|SBR should be suggested by faculty or program leadership after learner assessments identify specific problems. (For example, specific learner deficits are realized at monthly evaluations or end of shift evaluations and discussed at faculty meeting or clinical competency committee [CCC] meetings or poor patient outcome).|
|Learners should be informed of need for SBR by program leadership.|
|SBR should be a part of a larger remediation process or plan.|
|SBR should be conducted transparently such that the process of and performance during SBR are transparent not only to the learner, but also to the residency leadership and faculty involved in the resident’s remediation (i.e., CCC).|
|The number of sessions and duration of SBR should be dependent on the issue being remediated and the resident’s performance and progress during each session.|
|Moderate agreement||SBR may be conducted by the program director/assistant program director (those ultimately involved in making progression decisions), as long as they have training in simulation.|
|It is possible for procedure-based SBR to occur with only one session if competence is demonstrated at the end of the session.|
|The simulation-based remediation process|
|Strong agreement||Ideally, SBR should be conducted by faculty who have formal simulation training/experience.|
|SBR should occur one on one with the learner, unless the remediation concerns center around teamwork.|
|If available, SBR cases should be pulled from a pool of cases with some validity evidence, provided the case objectives and goals apply to the specific situation (need/deficit) being remediated.|
|If necessary, scenarios for SBR can be created de novo or pre-existing cases modified to address specific learner deficits or needs.|
|SBR scenarios should be developed by faculty with simulation training and experience.|
|Ideally, SBR should occur through multiple sessions.|
|Moderate disagreement**||The format of SBR should follow a standardized template or protocol.|
|Debriefing simulation-based remediation|
|Strong agreement||SBR scenarios should always be followed by learner debriefing.|
|The ideal debriefing method for SBR depends on the specific learner and the specific learning need and can be variable.|
|The ideal debriefing method for SBR should be a blended approach such as PEARLS framework, which can include multiple debriefing modalities such as plus-delta and advocacy-inquiry.|
|Strong disagreement||The ideal debriefing method for SBR is blind debriefing by a third-party faculty based on a checklist/rubric filled out by simulation faculty.|
|Assessing and reporting simulation-based remediation|
|Strong agreement||The format of SBR should be fluid and tailored to learner need or a specific deficiency identified.|
|If available, learner assessment should be guided by checklists or rubrics with some validity evidence.|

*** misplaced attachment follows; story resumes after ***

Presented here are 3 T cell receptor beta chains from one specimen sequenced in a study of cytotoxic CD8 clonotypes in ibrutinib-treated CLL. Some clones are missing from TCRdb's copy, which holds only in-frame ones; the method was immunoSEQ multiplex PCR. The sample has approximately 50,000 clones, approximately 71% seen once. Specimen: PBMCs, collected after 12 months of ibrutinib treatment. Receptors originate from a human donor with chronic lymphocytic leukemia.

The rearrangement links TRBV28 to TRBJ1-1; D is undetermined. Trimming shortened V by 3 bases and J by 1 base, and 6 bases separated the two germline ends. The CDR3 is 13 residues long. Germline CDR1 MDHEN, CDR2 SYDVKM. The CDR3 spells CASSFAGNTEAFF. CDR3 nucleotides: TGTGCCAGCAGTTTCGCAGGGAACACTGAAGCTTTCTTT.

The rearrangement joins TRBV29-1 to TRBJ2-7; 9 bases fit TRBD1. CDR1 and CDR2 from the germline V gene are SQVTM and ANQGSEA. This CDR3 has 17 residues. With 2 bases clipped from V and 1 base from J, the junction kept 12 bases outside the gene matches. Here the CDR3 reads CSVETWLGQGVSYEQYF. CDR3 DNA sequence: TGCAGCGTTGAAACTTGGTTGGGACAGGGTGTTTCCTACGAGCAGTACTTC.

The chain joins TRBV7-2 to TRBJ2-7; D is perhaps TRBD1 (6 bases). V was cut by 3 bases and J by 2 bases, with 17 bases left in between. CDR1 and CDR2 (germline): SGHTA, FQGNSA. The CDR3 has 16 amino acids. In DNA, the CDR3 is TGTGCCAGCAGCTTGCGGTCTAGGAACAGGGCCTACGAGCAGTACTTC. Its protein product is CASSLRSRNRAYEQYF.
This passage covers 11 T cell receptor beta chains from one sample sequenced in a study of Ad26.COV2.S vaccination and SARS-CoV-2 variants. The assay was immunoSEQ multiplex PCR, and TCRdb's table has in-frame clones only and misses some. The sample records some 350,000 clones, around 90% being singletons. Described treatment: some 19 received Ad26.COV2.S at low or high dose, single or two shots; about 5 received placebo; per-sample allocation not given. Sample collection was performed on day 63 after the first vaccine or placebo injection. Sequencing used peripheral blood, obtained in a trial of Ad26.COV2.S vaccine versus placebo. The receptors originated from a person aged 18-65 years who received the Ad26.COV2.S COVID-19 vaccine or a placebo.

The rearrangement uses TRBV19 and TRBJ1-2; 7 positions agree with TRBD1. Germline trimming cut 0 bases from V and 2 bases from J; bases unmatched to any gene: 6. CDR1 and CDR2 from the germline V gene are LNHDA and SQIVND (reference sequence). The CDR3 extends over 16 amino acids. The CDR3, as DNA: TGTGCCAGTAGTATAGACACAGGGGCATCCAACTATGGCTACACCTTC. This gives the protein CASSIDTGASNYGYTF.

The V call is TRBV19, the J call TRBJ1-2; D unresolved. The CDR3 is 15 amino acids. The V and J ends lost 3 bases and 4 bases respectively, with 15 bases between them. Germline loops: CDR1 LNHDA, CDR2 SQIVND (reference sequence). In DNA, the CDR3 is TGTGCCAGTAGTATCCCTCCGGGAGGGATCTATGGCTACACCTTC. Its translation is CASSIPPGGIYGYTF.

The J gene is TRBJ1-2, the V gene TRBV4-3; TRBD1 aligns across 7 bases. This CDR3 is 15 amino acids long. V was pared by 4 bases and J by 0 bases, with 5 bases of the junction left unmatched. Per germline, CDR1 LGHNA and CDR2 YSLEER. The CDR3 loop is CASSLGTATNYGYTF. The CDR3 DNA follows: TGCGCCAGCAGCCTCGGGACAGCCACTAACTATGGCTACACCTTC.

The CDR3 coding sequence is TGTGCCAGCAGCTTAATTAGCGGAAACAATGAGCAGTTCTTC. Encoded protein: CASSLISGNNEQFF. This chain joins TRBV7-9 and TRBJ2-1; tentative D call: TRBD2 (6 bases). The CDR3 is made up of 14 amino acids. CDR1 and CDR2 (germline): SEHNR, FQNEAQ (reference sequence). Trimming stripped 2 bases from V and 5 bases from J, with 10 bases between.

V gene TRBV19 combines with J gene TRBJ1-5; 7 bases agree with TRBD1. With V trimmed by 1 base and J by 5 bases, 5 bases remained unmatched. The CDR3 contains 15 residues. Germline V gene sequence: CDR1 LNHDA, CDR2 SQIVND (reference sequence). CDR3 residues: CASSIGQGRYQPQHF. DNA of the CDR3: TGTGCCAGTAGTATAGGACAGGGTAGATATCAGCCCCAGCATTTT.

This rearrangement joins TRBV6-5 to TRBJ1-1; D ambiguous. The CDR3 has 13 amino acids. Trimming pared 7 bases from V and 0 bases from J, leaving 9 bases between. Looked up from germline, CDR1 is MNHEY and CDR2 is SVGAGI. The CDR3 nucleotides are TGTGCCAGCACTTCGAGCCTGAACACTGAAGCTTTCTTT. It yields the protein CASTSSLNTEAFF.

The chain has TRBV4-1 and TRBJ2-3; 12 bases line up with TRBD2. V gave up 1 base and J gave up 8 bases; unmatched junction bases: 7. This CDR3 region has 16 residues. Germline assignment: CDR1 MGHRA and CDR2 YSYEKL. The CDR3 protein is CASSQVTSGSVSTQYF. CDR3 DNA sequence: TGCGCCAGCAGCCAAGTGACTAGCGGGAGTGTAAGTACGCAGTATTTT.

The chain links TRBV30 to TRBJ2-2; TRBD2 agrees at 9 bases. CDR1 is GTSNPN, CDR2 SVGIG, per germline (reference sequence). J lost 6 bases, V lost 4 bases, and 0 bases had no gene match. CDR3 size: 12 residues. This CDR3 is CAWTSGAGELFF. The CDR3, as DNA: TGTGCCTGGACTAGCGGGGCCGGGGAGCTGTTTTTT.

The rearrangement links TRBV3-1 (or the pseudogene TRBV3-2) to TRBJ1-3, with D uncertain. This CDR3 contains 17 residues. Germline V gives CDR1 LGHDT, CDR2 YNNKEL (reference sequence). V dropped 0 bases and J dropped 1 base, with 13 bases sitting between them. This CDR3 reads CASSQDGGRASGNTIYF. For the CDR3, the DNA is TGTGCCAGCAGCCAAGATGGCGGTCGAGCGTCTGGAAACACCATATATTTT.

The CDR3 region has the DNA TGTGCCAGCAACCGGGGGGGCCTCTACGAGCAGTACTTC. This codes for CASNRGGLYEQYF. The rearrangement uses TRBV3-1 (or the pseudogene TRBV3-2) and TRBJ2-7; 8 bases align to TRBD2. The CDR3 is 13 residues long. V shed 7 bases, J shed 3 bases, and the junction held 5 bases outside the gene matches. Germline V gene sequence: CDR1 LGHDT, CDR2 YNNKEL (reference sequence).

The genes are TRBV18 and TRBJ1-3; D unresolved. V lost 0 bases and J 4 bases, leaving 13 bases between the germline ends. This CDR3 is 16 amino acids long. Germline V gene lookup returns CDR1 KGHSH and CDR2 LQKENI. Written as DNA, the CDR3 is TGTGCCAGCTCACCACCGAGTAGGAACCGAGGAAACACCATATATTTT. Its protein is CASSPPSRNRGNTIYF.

|Learner assessment may be guided by general critical action checklists that need not be “validated” but generally accepted per specialty guidelines.|
|The length of SBR debriefing sessions can vary depending on the length of the simulation case, session objectives, and learner needs.|
|If SBR occurs in a group setting with multiple learners, then the confidentiality of the learner requiring remediation must be maintained from other learners.|
|SBR cases should be assessed formatively.|
|Summative assessment may have a role in SBR, provided the cases have been specifically designed for it.|
|If summative assessment is being used for SBR, learners should be informed ahead of time.|
|Strong disagreement||No report should be generated after SBR sessions, as this violates the “safe space” requirement for successful simulations.|
|Moderate disagreement||In SBR, learner assessment should be strictly scored per validated checklists or rubrics.|
|SBR sessions should be confidential between the SBR faculty and the learner, and any report that is generated should remain confidential between the learner and SBR faculty.|
|If a report is generated at the end of an SBR session, it should include definite statements like “credentialed” or “safe for independent practice.”|
|Defining and determining simulation-based remediation success|
|Strong agreement||The definition of SBR success for a specific deficit must be clear, objective, measurable, and transparent.|
|The definition of SBR success for a specific deficit must be set a priori, in collaboration with the learner, simulation faculty, and residency leadership collaboratively.|
|Although checklists and global rating scales are a part of SBR assessment, they do not exclusively define SBR success, as they are focused on the simulation component and not the debriefing (where majority of learning occurs).|
|One component of SBR success includes the learner developing insight into or awareness of his or her particular deficiencies as gauged through debriefing.|
|Initial unsuccessful attempts at procedural SBR should require repeating the simulation session and successfully demonstrating that procedure.|
|Initial unsuccessful attempts at non-procedure-based SBR should require completing another simulation session and successfully managing a different case with the same learning objectives.|
|SBR success is defined by the learner appropriately addressing deficiencies in real-time clinical practice post simulation, as gauged by supervising clinical faculty. (For example, learner is demonstrating improved multi-tasking and patient dispositions in real time after sessions of SBR).|